This issue is not limited to rare disorders. Complex diseases such as autism or diabetes have a large genetic component, but rather than a single causal variant there are tens or even hundreds. Each patient has a different combination of variants, and it is therefore unlikely that there will be a single drug that works for everyone. This makes a personalised medicine approach necessary, where the drugs that are prescribed are adjusted based on the patient's genotype. As with rare diseases, this means that patients with less common genotypes may lose out because there are not enough of them to warrant the development of a new drug, and because no drug that has been licensed for another disease is likely to help.

The higher the level of proof that is required before a drug can be sold, the lower the number of drugs that pass this threshold will be. Always requiring the highest level of proof may seem like the safest option, but is not necessarily in the public's interest if it means that many drugs will ultimately be unavailable. There is legislation such as the US Orphan drug act and a number of accelerated approval rules, but they only partly address the problem. There are still plenty of examples of drugs that may work in a subset of patients, or that may in the future be repurposed, but that are killed off in the licencing process and are therefore not available to anyone.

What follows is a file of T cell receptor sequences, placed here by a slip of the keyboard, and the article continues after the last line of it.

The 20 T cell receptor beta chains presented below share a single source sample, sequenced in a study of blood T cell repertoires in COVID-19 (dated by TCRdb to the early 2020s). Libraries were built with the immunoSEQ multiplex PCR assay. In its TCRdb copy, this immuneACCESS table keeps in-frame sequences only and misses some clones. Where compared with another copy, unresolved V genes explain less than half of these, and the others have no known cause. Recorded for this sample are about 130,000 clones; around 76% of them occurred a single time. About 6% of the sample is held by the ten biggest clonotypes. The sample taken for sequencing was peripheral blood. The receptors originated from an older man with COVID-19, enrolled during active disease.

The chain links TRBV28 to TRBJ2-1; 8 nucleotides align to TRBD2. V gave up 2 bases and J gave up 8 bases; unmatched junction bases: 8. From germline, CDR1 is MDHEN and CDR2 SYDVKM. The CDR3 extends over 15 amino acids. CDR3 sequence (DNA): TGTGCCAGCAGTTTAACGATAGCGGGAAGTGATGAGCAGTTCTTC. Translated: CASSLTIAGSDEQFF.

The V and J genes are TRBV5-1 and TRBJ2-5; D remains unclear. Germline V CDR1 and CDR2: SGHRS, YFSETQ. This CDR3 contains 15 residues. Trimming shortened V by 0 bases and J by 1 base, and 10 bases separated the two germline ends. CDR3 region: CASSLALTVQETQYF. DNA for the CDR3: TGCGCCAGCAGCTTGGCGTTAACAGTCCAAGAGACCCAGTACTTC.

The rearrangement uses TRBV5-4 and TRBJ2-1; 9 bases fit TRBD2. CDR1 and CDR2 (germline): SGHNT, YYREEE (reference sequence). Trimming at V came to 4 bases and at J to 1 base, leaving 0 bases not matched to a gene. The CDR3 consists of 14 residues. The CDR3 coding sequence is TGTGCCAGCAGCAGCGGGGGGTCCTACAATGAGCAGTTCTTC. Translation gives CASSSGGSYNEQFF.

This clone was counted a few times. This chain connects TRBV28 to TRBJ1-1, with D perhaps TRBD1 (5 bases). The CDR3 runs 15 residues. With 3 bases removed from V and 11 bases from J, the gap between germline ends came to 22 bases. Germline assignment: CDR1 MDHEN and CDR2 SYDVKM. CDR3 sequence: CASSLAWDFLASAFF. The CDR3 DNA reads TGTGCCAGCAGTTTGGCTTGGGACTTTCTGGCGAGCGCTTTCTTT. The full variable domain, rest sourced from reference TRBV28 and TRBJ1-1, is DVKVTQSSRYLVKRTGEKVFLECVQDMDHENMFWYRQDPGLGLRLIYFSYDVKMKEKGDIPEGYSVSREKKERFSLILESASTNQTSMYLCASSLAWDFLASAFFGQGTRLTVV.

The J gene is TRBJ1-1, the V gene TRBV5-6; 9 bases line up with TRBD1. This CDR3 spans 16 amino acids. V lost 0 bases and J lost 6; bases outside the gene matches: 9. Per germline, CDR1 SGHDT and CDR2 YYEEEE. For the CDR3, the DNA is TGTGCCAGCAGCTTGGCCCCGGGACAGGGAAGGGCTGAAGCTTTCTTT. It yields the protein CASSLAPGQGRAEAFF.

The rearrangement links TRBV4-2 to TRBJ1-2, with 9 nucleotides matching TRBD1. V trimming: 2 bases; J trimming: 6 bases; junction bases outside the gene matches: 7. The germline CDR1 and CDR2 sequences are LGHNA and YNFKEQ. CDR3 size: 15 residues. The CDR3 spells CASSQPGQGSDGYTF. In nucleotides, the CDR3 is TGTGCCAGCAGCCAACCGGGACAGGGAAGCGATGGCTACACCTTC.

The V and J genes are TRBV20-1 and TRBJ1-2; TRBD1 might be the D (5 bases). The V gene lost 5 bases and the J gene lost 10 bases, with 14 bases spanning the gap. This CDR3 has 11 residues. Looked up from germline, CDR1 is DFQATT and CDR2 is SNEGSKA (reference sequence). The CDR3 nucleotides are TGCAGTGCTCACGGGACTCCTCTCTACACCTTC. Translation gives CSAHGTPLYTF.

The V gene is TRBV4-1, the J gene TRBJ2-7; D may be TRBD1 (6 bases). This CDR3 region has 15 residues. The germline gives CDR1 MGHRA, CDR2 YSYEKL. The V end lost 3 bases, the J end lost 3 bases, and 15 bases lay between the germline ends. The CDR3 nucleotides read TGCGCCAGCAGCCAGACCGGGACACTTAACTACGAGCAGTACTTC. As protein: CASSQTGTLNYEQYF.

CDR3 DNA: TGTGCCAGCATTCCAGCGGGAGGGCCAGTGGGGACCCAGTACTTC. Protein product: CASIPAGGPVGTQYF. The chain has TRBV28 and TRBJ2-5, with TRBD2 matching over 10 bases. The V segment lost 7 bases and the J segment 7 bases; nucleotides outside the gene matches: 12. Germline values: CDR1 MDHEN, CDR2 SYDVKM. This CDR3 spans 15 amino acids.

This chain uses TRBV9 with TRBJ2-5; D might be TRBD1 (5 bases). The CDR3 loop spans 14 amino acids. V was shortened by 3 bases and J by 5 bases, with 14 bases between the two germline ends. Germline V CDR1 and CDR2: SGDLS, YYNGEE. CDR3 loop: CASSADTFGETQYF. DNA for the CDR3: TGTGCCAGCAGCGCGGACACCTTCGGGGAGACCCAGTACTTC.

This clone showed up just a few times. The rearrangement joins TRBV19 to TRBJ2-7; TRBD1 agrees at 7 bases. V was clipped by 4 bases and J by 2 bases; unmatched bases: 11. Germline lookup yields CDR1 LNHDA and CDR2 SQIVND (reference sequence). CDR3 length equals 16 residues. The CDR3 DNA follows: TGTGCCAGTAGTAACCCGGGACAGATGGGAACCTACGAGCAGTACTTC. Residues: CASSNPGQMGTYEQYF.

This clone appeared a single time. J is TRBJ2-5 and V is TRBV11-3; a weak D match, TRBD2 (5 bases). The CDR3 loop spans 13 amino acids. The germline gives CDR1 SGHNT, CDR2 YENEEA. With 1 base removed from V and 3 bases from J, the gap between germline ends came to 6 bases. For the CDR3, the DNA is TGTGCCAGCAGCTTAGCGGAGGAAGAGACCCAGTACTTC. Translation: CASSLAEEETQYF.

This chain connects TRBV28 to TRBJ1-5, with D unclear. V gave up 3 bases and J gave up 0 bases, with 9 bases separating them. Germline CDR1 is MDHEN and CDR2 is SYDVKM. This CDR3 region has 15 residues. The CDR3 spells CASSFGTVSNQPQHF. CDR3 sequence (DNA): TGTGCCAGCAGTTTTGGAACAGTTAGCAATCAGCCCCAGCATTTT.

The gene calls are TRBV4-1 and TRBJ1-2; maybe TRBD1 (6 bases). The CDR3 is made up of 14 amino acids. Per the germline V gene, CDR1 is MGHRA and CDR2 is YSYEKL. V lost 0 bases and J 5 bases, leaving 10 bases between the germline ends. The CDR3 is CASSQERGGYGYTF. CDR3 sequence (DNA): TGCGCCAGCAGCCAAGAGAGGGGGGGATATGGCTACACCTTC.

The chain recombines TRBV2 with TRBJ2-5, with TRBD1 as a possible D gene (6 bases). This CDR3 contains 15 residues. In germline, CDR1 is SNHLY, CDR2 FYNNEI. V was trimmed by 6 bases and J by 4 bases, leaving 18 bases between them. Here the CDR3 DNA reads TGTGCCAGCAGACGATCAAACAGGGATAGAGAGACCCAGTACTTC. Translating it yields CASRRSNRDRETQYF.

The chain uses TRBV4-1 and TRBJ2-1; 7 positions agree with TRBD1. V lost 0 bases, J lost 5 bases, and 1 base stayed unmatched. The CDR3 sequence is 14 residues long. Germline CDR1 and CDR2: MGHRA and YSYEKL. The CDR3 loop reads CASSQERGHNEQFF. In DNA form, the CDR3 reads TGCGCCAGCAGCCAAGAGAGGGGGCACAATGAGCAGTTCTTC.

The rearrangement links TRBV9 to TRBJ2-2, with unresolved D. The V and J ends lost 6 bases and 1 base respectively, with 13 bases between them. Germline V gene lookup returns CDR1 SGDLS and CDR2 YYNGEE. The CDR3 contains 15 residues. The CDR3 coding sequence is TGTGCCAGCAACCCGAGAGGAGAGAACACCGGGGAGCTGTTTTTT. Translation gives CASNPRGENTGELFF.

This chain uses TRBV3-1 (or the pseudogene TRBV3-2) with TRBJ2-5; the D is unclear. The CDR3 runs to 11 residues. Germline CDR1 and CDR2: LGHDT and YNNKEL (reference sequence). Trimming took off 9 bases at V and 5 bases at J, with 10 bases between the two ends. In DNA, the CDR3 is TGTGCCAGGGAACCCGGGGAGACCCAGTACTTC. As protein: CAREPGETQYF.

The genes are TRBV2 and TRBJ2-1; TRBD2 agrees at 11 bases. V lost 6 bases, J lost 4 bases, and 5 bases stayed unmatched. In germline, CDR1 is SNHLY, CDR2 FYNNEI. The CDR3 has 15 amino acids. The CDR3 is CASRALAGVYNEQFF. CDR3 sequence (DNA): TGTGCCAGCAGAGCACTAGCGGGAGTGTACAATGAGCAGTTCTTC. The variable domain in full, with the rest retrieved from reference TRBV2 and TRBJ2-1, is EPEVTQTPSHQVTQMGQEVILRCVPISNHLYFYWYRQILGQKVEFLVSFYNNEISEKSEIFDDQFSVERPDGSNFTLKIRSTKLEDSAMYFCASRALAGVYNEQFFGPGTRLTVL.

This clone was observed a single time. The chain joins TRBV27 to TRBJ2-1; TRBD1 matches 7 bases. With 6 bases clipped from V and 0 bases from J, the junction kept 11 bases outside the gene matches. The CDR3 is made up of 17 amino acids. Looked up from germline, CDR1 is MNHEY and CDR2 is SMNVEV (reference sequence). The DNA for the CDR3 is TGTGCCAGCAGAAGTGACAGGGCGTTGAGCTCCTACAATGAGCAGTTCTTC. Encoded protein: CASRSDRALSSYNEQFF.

What is to be done? Creating legislation that allows the use of any compound whatsoever for the purpose of treating people with rare diseases or rare genetic variants could be one option. Of course, such a laissez-faire approach to drug licencing would be controversial and could encourage unscrupulous practices.